Spirits high and dry over new school roof

Charlie Wilcox, a worker with Roof Systems of Maine, balances himself atop the roof at Enfield Station School of Enfield on Monday. on Monday. The roofing company is fixing the long-leaking roof for about $250,000.
BANGOR DAILY NEWS PHOTO BY NICK SAMBIDES JR.
Charlie Wilcox, a worker with Roof Systems of Maine, balances himself atop the roof at Enfield Station School of Enfield on Monday. on Monday. The roofing company is fixing the long-leaking roof for about $250,000.
By Nick Sambides Jr., BDN Staff
Posted Sept. 20, 2010, at 9:55 p.m.

ENFIELD, Maine — With its four skylights, open design, curvaceous roof, sturdy brick construction and, as buildings go, relative youth, Enfield Station School is an educational asset and an architectural pleasure, Jerry White says.

But its leaky metal roof makes it a maintenance nightmare, the SAD 31 superintendent says.

“One of the problems is you have snowbreaks up on the roof to stop the snow from sliding off, but then it [snow] builds up in the valleys of the roof, and it melts and freezes and it forces ice way up under the metal,” White said recently. “You end up getting a lot of leaks in the spring and fall, and ice and snow buildup in the winter.

“We literally in the middle of winter had to put plywood against the windows in the kindergarten and main office areas because we had ice coming down and covering everything,” White added.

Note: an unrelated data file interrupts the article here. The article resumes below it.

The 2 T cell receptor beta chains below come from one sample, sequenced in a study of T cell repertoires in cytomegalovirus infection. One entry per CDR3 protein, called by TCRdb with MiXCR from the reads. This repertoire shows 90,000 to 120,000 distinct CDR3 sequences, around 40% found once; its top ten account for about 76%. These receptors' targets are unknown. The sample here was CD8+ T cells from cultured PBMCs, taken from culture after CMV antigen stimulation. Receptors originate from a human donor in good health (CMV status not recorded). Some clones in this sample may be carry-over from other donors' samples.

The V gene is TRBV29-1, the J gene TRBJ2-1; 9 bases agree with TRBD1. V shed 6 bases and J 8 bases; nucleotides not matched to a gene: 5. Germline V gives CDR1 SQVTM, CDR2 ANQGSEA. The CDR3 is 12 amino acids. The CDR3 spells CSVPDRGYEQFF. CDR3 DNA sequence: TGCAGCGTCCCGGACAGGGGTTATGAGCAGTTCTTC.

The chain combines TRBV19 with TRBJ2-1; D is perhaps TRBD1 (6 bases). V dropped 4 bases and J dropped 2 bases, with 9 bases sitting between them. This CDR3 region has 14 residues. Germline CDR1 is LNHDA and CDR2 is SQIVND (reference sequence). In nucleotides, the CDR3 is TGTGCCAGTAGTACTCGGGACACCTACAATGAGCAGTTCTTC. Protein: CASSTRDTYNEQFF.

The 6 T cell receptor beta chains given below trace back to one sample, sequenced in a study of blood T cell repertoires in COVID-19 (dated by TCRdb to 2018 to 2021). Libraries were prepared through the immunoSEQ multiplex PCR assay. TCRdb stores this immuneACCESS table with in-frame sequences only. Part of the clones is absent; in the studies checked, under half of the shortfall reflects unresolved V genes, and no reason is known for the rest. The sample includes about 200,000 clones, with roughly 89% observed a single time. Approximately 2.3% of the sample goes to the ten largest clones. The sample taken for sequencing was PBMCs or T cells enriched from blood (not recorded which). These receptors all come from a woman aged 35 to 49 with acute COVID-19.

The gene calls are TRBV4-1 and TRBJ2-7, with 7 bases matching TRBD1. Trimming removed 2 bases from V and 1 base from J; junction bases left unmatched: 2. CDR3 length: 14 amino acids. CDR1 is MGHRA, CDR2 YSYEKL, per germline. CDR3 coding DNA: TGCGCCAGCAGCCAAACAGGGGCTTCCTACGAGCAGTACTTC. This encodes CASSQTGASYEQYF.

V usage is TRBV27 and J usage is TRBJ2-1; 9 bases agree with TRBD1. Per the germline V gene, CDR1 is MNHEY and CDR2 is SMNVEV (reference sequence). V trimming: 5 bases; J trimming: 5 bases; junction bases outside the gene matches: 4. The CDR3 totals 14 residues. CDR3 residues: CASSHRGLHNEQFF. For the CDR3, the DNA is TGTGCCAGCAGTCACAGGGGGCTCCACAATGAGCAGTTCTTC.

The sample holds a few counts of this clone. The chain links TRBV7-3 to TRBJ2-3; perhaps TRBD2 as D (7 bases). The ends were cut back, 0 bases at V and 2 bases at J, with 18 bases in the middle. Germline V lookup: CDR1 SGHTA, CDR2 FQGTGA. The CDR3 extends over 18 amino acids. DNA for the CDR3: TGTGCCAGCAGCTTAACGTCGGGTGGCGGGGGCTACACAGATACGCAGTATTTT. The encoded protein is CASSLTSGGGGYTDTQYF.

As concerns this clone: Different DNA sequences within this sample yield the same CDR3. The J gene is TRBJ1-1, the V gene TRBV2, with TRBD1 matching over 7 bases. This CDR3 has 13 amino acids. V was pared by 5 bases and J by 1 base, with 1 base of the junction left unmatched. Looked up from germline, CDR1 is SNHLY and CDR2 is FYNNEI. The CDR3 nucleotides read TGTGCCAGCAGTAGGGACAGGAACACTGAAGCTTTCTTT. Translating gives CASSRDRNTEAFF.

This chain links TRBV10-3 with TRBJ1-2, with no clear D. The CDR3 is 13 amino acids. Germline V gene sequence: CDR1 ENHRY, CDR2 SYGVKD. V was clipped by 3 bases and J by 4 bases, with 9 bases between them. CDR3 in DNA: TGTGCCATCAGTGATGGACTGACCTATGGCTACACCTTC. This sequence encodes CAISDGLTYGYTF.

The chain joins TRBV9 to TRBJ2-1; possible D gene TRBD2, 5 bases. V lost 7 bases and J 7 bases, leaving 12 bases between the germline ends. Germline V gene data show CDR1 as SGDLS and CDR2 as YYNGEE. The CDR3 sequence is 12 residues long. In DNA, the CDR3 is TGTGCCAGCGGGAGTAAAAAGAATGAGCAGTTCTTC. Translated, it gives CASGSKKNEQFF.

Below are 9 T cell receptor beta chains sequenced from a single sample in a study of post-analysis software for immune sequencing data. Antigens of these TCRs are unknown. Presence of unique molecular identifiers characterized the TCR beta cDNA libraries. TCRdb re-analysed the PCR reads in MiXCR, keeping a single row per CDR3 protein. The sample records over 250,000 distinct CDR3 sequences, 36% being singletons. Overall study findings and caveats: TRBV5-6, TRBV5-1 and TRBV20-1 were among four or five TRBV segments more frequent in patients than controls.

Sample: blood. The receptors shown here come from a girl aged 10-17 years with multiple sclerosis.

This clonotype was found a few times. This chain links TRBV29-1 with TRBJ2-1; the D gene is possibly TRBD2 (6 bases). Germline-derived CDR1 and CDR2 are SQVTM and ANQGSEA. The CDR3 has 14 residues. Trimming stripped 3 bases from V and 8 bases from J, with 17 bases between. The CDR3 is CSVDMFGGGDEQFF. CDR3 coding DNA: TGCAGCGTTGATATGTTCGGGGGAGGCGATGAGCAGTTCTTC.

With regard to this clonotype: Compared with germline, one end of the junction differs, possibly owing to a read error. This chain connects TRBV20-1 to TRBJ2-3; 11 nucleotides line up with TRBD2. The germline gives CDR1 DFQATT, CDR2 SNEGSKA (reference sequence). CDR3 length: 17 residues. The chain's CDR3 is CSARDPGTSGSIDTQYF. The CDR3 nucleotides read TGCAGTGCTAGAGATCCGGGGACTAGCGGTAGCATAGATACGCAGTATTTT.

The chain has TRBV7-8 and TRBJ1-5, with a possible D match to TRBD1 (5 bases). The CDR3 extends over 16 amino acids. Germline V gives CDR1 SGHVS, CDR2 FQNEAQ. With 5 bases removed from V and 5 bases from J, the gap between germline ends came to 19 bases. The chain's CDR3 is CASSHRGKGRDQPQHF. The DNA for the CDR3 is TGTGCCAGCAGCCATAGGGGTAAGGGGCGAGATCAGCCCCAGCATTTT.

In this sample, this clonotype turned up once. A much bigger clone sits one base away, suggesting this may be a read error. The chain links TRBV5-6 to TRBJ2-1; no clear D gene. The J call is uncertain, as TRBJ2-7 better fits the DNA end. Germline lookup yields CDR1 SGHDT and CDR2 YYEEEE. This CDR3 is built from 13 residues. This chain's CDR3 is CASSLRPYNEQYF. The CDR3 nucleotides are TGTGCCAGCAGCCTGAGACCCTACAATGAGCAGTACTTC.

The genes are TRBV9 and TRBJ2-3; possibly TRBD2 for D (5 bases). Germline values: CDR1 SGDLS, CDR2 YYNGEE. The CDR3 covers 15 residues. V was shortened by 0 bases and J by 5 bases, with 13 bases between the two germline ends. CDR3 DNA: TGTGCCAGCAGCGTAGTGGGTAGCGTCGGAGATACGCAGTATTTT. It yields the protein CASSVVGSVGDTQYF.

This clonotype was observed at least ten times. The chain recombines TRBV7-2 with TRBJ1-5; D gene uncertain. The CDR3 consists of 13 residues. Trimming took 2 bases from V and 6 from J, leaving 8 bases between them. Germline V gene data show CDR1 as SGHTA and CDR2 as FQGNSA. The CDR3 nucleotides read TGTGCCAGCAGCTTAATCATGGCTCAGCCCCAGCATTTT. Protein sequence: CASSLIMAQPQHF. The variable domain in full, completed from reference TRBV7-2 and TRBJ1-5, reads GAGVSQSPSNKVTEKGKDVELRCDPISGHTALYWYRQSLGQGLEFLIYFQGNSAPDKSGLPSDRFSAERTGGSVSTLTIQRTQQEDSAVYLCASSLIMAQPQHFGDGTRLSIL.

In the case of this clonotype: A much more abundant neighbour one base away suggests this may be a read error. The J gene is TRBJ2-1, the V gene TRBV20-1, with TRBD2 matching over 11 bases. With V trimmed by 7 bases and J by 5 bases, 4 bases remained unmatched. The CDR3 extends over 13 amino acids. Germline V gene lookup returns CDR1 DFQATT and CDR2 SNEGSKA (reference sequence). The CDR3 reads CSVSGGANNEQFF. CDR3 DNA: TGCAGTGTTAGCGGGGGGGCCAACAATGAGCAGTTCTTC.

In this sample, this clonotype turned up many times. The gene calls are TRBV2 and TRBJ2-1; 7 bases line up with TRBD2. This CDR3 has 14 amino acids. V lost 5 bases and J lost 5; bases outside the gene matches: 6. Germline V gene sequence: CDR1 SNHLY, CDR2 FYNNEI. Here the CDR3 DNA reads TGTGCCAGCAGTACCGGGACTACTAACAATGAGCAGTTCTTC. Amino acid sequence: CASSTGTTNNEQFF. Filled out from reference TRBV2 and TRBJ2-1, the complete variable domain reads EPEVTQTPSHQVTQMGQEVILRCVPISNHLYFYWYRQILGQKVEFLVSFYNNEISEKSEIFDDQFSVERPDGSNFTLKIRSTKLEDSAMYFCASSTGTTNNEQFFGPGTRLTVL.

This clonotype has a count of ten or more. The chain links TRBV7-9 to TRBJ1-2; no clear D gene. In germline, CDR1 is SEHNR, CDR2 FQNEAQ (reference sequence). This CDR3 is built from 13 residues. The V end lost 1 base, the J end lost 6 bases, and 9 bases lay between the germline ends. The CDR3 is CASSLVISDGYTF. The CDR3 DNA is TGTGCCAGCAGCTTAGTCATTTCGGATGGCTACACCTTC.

Custodial staff used to set out as many as 50 buckets and many tarps to contain the indoor rain, said Bob Henderson, the school’s head custodian. Signs warning of the danger of falling ice are posted in several spots around the building.

But a $250,000 roof and skylight repair by Bowman Constructors of Newport and Roof Systems of Maine should fix that permanently, White said.

As of Monday, the skylights had been replaced and Roof Systems workers were finishing fitting about half the roof with a special membrane called Sarnafil to which snow and ice will not adhere, Roof Systems supervisor Bill Riordan said.

“We’re probably about 85 percent done. It’s great,” Riordan said Monday. “We’re putting the right material on the roof. They won’t have to worry about leaks for many a year.”

Sarnafil is “a specially formulated fiberglass reinforced thermoplastic sheet manufactured by a unique coating process that is specially compounded to remain watertight in a sub-grade environment of constant dampness, high alkalinity, exposure to plant roots, fungi, and bacterial organisms, as well as varying levels of hydrostatic pressure,” according to sarnafilus.com.

Bowman replaced the skylights within the last two months. Work for Roof Systems began about three weeks ago and will finish by late October, said Lee Corro, the company’s vice president.

The work and workers are much appreciated, said Enfield Station Principal Laura Cook. She said the roof leaked since the building opened in January 1994.

The bad roof stressed the school’s staff, especially its teachers, who often had to teach with the drip-drip-drip of falling water in their classrooms and move classroom items frequently to keep them dry.

“If you were a very neat and conscientious person who liked things organized, you were very frustrated,” Cook said.

Henderson estimated that replacing sodden or interior ceiling tiles cost the school $800 a year. Such tiles cost $8 apiece, he said. Rugs and equipment damaged by the water added to the costs.

“We are really excited about having this done,” Cook said.

http://bangordailynews.com/2010/09/20/news/spirits-high-and-dry-over-new-school-roof/ printed on September 22, 2014